"[B]ecause the streets were crowded, I bumped
into a googolplex people. Who were they?
Where were they going? What were they
looking for? I wanted to hear their heartbeats,
and I wanted them to hear mine."
From Extremely Loud and Incredibly Close by Jonathan Safran Foer (one of my all time favorites)
Who are these people? What's their story? You both want and don't want to know. It's a paradox, like when you say learning about your favorite actors' personal lives ruins their movies, but you read gossip magazines anyway (or is that just me?). In the end, you like looking at people you don't know, mesmerized by their beauty from a distance without knowing their insecurities and heartaches. Instead, all you see a fashionable enigma. You think to yourself, "This one might just have it all figured out." (especially with pics like these on The Sartorialist)
So I went over to the mosaicist, watched him for a while, and then I told him, 'I envy you.'
"I always knew," he sighed, "that if I waited long enough, somebody would come and envy me. I kept telling myself to be patient, that, sooner or later, somebody envious would come along."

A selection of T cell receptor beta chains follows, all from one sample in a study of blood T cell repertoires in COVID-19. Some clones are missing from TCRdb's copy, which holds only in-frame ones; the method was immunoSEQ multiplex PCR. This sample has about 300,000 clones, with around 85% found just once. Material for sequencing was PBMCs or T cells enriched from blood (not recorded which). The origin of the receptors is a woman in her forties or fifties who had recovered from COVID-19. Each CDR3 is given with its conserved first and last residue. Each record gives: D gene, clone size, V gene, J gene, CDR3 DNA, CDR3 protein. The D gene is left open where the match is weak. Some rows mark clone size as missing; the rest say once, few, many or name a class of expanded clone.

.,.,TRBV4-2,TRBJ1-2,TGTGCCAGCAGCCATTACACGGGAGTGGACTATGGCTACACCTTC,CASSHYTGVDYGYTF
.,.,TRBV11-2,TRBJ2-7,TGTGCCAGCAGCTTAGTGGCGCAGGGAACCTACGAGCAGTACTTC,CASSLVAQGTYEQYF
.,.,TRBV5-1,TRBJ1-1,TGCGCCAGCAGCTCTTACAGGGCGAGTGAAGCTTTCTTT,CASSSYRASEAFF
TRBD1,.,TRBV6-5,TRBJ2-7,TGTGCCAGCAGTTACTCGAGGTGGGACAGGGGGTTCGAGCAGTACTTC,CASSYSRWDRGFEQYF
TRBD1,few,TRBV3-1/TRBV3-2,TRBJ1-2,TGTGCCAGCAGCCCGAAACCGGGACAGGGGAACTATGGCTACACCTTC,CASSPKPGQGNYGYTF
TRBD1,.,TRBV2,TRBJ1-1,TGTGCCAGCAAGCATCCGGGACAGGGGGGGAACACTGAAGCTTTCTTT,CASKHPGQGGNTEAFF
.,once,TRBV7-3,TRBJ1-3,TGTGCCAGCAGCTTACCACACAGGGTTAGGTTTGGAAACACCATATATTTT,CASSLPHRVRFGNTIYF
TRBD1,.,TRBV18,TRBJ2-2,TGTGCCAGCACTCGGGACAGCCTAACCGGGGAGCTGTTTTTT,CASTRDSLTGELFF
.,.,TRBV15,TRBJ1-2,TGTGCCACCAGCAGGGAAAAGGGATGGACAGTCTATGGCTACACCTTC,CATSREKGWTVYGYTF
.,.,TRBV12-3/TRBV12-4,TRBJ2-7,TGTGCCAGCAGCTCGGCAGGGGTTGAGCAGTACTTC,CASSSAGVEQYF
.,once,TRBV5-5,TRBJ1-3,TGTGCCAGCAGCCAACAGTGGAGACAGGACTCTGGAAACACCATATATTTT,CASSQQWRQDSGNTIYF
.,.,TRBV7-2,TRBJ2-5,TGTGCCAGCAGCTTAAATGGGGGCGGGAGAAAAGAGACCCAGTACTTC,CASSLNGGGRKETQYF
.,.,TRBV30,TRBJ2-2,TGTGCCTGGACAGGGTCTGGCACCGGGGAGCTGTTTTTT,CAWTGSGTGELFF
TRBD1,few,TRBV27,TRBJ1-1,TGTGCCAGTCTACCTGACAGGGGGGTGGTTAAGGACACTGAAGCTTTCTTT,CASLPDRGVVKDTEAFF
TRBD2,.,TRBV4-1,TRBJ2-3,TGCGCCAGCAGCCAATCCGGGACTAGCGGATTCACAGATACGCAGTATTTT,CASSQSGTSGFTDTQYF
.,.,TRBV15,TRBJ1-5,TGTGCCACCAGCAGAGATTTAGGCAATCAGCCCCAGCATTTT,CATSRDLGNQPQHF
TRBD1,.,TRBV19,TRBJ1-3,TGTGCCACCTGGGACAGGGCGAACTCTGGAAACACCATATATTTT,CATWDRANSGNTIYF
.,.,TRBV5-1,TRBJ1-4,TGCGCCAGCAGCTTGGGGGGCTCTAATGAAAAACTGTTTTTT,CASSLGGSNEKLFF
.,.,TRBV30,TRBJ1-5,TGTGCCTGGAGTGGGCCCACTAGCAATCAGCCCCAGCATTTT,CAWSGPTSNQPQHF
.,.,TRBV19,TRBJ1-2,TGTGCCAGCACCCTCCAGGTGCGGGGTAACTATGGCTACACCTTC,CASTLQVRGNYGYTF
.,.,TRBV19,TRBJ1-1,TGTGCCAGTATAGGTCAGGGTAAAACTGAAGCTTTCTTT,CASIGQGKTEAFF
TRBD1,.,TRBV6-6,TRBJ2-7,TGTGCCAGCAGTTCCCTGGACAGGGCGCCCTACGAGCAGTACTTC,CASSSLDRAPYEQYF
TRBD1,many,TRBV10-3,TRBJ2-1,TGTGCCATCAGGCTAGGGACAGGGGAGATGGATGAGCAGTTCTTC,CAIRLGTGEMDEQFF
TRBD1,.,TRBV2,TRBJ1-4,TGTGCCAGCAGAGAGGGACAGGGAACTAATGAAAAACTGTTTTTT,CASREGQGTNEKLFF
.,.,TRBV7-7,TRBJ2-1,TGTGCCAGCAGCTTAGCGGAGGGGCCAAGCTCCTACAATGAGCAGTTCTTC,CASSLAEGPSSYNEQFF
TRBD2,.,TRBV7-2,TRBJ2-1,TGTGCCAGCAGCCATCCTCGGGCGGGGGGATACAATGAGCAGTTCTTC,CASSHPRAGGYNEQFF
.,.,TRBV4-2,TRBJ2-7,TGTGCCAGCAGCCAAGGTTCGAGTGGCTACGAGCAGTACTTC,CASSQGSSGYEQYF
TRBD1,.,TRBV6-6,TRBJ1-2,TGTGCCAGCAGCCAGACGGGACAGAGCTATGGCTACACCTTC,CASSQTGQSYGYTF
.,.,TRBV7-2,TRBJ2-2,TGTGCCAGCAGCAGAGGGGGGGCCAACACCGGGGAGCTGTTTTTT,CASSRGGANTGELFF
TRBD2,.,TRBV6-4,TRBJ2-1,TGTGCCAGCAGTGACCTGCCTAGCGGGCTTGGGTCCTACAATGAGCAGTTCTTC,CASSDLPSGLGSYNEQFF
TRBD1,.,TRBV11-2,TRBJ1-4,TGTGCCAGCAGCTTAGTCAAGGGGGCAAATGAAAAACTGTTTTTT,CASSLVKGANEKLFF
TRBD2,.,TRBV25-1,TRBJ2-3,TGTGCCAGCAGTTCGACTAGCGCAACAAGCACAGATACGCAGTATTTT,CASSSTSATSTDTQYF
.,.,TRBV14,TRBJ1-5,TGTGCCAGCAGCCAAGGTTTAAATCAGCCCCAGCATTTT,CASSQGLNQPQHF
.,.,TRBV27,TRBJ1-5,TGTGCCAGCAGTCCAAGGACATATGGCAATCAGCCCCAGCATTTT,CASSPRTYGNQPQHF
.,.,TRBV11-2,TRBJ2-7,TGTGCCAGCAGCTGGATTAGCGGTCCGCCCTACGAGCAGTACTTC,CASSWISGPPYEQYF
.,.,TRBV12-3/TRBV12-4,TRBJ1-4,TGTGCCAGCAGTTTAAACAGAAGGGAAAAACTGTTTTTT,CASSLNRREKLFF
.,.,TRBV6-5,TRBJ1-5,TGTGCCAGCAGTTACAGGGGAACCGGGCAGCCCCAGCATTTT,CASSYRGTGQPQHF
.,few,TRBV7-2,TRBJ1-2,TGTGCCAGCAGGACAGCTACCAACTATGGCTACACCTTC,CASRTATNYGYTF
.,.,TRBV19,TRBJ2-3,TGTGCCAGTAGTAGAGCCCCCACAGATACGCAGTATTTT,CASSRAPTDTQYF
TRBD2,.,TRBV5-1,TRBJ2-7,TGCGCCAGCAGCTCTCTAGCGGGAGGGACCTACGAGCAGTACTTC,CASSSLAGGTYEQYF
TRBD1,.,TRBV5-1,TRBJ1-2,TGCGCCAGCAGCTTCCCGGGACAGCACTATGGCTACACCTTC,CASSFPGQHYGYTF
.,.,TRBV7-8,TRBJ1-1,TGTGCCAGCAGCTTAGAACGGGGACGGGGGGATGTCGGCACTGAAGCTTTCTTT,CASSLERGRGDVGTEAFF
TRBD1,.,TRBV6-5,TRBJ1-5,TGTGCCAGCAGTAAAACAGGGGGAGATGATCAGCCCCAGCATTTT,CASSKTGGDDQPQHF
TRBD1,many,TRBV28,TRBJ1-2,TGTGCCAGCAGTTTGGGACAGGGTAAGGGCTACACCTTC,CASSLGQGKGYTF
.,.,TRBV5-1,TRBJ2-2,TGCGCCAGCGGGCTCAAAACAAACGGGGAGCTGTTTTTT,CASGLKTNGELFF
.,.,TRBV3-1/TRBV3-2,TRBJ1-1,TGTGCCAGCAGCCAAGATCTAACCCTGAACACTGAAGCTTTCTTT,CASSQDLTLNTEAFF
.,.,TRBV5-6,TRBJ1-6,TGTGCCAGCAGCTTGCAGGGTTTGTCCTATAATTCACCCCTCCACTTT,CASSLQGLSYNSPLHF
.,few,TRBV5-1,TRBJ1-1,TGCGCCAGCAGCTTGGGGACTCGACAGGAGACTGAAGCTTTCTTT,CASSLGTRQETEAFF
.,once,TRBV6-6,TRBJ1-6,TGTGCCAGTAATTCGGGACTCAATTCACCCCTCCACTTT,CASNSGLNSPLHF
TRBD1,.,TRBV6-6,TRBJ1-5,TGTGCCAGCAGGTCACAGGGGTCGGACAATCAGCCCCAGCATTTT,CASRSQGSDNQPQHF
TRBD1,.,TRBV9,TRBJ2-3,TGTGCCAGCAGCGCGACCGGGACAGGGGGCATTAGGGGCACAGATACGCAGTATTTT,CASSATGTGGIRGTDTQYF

"Are you an American?"
"That happiness is mine."..."Do you want to take my photograph, too?"
"Do you mind?"
"I think, therefore I am, therefore I am photographable."
"I am afraid I don't have my camera with me."
"Well, for Christ's sake, get it! You're not one of those people who trusts his memory, are you?"
"I don't think I'll forget that face you're working on very soon.:
"You'll forget it when you're dead, and so will I. When I'm dead, I'm going to forget everything-- and I advise you to do the same."
Excerpt above from Cat's Cradle by Kurt Vonnegut
"What about little microphones? What if
everyone swallowed them, and they played
the sounds of our hearts through little speakers,
which could be in the pouches of our overalls?
When you skateboarded down the street at
night you could hear everyone's heartbeat, and
they could hear yours, sort of like sonar."
-Extremely Loud and Incredibly Close by Jonathan Safran Foer